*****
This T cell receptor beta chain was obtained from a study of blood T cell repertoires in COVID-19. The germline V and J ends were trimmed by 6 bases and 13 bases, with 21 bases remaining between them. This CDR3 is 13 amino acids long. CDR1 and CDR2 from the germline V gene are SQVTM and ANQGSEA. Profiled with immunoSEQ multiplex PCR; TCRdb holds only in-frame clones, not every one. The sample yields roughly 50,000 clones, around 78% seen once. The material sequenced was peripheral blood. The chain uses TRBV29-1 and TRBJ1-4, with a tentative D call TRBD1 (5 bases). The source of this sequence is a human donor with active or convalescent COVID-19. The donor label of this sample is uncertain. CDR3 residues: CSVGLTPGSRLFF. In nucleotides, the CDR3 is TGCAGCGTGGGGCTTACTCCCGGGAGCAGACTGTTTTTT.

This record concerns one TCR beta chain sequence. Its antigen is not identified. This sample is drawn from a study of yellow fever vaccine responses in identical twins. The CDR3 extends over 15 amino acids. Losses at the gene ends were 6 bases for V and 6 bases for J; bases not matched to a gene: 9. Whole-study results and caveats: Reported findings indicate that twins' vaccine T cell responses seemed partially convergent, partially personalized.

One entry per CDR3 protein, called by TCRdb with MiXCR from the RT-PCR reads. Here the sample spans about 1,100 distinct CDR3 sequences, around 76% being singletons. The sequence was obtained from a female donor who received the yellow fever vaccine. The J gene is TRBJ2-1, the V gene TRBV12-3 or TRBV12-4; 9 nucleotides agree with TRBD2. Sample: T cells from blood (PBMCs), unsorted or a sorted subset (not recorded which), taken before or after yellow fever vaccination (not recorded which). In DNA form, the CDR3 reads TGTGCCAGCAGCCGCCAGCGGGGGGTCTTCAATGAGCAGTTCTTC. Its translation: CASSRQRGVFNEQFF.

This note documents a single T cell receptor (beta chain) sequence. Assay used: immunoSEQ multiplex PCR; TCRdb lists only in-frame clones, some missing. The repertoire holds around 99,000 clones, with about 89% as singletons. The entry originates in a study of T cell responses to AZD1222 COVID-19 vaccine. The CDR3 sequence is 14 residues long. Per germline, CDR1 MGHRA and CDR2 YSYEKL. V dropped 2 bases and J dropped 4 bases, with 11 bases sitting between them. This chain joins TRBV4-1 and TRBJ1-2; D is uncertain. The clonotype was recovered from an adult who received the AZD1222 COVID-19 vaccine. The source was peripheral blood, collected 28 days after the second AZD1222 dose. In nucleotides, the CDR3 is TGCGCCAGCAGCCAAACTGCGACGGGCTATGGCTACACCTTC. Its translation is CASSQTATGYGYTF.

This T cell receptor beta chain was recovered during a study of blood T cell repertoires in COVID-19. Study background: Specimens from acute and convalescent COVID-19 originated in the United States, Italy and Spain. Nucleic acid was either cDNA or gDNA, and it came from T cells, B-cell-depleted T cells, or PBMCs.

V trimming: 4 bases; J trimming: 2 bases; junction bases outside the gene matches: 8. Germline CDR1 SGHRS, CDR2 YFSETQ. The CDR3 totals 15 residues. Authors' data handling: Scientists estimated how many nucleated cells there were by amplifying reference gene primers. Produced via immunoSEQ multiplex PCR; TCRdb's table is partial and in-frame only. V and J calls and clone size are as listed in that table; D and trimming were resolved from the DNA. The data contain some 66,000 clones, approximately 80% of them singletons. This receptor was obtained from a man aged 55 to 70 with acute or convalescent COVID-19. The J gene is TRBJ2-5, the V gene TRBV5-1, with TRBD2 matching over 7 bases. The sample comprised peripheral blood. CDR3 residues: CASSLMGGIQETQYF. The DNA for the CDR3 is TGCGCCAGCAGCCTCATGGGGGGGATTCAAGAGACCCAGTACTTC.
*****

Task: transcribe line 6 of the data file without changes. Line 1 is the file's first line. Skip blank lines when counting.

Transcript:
V trimming: 4 bases; J trimming: 2 bases; junction bases outside the gene matches: 8. Germline CDR1 SGHRS, CDR2 YFSETQ. The CDR3 totals 15 residues. Authors' data handling: Scientists estimated how many nucleated cells there were by amplifying reference gene primers. Produced via immunoSEQ multiplex PCR; TCRdb's table is partial and in-frame only. V and J calls and clone size are as listed in that table; D and trimming were resolved from the DNA. The data contain some 66,000 clones, approximately 80% of them singletons. This receptor was obtained from a man aged 55 to 70 with acute or convalescent COVID-19. The J gene is TRBJ2-5, the V gene TRBV5-1, with TRBD2 matching over 7 bases. The sample comprised peripheral blood. CDR3 residues: CASSLMGGIQETQYF. The DNA for the CDR3 is TGCGCCAGCAGCCTCATGGGGGGGATTCAAGAGACCCAGTACTTC.